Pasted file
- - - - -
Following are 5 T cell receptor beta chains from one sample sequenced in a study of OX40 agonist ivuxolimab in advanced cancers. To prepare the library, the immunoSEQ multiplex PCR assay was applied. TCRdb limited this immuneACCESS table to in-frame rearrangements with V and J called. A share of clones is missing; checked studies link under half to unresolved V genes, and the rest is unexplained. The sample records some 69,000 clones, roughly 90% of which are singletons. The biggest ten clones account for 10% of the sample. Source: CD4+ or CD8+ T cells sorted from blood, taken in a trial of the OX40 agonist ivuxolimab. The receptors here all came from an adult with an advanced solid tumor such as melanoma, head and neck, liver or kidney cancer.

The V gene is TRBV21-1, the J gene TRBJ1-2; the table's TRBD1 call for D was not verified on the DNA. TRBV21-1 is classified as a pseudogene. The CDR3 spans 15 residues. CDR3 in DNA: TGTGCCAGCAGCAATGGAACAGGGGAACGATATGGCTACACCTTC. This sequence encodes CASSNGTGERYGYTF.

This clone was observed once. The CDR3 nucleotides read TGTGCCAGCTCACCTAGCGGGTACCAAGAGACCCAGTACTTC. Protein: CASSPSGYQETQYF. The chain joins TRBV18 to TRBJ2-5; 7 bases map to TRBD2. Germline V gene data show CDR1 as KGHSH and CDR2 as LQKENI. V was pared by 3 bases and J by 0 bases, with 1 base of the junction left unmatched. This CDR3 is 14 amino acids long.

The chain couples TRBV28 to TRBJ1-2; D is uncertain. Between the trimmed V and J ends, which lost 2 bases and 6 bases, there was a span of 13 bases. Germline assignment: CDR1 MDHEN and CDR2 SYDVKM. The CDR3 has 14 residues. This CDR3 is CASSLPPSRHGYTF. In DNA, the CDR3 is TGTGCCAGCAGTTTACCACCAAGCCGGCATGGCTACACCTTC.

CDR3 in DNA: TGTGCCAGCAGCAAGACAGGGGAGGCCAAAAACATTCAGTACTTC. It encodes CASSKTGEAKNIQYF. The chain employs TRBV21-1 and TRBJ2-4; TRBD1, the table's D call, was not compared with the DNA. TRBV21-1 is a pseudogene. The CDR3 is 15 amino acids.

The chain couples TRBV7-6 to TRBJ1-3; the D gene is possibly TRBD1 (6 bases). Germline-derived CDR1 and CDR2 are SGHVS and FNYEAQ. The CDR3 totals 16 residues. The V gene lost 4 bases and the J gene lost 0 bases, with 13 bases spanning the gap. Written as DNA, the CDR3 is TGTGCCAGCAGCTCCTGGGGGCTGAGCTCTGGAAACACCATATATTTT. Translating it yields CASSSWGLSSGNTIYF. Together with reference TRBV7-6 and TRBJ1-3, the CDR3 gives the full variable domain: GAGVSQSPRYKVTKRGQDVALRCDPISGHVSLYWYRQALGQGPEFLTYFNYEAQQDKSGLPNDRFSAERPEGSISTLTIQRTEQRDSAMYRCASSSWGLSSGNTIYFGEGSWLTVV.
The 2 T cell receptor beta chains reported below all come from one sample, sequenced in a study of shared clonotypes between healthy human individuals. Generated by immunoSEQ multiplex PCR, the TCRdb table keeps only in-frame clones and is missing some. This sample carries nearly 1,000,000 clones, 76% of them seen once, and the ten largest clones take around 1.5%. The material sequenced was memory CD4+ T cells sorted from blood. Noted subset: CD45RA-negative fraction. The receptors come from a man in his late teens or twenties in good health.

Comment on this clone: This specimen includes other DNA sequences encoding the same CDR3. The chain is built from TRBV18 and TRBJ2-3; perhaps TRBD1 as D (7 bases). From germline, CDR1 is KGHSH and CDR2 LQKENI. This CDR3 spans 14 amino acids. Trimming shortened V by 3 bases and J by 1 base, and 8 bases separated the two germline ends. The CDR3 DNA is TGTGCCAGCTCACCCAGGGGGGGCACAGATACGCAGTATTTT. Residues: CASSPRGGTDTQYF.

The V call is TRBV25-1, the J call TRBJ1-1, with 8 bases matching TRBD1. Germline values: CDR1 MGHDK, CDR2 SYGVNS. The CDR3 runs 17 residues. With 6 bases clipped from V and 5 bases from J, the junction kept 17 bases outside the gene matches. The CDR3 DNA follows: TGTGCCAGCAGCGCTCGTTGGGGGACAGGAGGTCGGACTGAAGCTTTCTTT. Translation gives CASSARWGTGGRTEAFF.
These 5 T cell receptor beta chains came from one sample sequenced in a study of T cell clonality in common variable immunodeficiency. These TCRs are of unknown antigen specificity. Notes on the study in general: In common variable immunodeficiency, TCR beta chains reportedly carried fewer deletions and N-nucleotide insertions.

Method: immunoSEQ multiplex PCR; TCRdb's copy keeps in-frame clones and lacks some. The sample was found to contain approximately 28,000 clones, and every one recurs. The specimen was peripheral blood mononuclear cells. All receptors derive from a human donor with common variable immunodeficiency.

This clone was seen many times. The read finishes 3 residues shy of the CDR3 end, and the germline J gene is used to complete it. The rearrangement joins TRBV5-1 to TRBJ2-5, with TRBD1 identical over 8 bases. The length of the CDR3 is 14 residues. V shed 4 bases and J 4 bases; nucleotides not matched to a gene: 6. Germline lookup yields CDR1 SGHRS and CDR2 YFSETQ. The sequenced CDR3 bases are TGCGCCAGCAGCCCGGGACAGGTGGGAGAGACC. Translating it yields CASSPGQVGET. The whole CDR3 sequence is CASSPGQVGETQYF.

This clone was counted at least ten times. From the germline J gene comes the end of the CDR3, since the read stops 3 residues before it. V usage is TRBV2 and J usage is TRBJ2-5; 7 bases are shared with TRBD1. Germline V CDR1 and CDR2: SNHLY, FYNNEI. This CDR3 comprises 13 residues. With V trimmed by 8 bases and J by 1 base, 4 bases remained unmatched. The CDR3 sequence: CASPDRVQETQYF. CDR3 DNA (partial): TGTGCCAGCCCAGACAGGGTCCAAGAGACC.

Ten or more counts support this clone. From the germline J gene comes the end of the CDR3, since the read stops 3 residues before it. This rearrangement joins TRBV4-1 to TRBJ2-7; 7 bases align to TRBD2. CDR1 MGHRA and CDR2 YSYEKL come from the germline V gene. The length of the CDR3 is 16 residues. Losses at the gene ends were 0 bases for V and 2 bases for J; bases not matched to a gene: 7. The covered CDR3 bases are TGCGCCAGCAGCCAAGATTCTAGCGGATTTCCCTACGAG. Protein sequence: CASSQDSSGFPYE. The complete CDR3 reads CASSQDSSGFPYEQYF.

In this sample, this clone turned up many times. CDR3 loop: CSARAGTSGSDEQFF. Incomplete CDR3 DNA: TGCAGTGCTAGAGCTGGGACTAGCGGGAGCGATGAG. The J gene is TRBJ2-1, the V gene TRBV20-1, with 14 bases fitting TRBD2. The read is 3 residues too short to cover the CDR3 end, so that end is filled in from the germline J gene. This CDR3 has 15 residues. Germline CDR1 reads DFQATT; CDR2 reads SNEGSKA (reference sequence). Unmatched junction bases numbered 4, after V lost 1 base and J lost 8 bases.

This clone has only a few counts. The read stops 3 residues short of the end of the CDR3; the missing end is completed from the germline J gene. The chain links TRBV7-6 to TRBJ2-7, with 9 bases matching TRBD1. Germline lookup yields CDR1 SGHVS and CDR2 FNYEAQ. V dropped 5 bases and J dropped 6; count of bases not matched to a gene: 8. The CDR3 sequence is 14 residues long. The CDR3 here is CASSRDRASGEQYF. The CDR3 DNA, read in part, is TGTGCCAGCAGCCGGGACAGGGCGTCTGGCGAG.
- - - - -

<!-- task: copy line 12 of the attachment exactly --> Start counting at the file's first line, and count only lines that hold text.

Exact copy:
This clone was seen many times. The read finishes 3 residues shy of the CDR3 end, and the germline J gene is used to complete it. The rearrangement joins TRBV5-1 to TRBJ2-5, with TRBD1 identical over 8 bases. The length of the CDR3 is 14 residues. V shed 4 bases and J 4 bases; nucleotides not matched to a gene: 6. Germline lookup yields CDR1 SGHRS and CDR2 YFSETQ. The sequenced CDR3 bases are TGCGCCAGCAGCCCGGGACAGGTGGGAGAGACC. Translating it yields CASSPGQVGET. The whole CDR3 sequence is CASSPGQVGETQYF.